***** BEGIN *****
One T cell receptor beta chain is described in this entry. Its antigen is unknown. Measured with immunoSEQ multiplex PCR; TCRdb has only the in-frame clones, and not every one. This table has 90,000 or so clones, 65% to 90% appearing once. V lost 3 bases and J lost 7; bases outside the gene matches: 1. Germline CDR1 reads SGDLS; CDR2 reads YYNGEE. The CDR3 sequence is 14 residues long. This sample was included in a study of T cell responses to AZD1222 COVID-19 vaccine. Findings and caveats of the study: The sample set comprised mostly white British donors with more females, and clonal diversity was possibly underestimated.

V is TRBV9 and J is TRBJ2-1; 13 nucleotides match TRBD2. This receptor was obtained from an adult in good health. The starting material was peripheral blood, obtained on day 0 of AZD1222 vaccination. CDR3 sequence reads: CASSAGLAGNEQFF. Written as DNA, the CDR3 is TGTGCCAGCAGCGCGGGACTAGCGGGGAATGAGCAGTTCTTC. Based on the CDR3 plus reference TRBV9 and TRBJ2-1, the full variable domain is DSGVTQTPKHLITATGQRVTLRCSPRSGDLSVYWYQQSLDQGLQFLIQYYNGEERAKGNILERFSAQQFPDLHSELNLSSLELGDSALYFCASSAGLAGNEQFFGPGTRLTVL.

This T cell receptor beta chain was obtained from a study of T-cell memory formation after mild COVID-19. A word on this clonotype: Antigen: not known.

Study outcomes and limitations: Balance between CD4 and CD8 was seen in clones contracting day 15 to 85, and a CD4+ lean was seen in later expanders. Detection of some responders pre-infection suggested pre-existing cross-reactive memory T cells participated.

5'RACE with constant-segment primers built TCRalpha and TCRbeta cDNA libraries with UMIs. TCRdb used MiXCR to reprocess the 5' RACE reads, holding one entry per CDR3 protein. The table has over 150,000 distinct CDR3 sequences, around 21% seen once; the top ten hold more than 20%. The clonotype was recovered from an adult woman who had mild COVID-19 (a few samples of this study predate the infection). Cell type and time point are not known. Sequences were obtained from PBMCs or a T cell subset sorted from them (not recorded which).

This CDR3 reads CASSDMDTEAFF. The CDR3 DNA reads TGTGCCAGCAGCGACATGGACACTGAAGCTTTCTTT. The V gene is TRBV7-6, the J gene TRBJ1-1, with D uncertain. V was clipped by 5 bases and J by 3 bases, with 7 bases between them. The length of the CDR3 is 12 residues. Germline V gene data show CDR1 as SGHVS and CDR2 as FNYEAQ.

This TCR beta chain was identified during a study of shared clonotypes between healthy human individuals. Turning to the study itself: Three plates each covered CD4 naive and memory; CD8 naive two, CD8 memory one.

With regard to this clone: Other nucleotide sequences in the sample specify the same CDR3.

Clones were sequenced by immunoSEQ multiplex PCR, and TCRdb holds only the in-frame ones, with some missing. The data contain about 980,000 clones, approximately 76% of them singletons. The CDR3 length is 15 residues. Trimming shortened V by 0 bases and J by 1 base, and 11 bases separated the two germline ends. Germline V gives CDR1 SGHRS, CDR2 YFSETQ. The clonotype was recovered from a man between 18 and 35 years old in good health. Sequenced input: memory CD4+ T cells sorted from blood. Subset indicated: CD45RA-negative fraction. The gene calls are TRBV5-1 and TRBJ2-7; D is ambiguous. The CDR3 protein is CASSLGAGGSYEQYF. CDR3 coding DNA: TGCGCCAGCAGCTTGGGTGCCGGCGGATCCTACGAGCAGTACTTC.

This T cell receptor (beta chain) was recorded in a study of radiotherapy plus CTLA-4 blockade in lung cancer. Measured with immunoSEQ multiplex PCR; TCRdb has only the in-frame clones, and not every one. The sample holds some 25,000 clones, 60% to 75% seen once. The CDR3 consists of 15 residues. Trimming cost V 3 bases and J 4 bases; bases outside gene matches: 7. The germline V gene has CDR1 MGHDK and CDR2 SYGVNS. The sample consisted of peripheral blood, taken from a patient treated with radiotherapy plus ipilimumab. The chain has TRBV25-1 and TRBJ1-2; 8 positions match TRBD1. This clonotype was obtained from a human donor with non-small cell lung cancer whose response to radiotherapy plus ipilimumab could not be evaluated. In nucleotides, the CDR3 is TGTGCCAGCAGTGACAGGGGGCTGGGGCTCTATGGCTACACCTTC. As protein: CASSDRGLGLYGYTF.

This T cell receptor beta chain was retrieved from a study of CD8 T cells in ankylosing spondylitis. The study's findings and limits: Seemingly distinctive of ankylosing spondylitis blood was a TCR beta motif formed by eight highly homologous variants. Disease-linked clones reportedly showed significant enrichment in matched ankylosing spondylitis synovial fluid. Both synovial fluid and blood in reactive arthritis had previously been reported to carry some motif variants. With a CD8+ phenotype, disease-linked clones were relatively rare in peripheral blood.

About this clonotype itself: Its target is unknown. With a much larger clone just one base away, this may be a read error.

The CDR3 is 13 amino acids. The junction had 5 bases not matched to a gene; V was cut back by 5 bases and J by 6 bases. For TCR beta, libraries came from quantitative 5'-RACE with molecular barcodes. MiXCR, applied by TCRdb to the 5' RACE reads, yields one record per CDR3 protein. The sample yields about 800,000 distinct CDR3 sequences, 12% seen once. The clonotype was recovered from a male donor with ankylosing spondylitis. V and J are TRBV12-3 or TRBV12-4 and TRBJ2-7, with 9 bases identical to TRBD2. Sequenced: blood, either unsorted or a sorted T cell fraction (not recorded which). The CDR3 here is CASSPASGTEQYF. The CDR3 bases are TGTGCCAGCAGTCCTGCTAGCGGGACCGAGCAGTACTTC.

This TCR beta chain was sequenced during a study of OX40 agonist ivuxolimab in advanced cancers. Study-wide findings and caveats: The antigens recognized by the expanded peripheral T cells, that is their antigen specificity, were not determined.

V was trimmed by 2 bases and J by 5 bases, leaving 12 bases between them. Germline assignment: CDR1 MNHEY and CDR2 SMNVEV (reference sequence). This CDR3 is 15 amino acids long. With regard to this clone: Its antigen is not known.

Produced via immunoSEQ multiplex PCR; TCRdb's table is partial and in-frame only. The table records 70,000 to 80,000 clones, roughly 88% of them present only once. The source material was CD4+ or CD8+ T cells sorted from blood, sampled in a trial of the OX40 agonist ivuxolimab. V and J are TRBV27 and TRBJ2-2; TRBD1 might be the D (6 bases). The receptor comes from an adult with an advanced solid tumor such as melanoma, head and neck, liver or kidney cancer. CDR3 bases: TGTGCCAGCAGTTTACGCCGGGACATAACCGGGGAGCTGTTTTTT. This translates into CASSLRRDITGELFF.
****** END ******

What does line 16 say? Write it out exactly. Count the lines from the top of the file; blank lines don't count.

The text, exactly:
Produced via immunoSEQ multiplex PCR; TCRdb's table is partial and in-frame only. The table records 70,000 to 80,000 clones, roughly 88% of them present only once. The source material was CD4+ or CD8+ T cells sorted from blood, sampled in a trial of the OX40 agonist ivuxolimab. V and J are TRBV27 and TRBJ2-2; TRBD1 might be the D (6 bases). The receptor comes from an adult with an advanced solid tumor such as melanoma, head and neck, liver or kidney cancer. CDR3 bases: TGTGCCAGCAGTTTACGCCGGGACATAACCGGGGAGCTGTTTTTT. This translates into CASSLRRDITGELFF.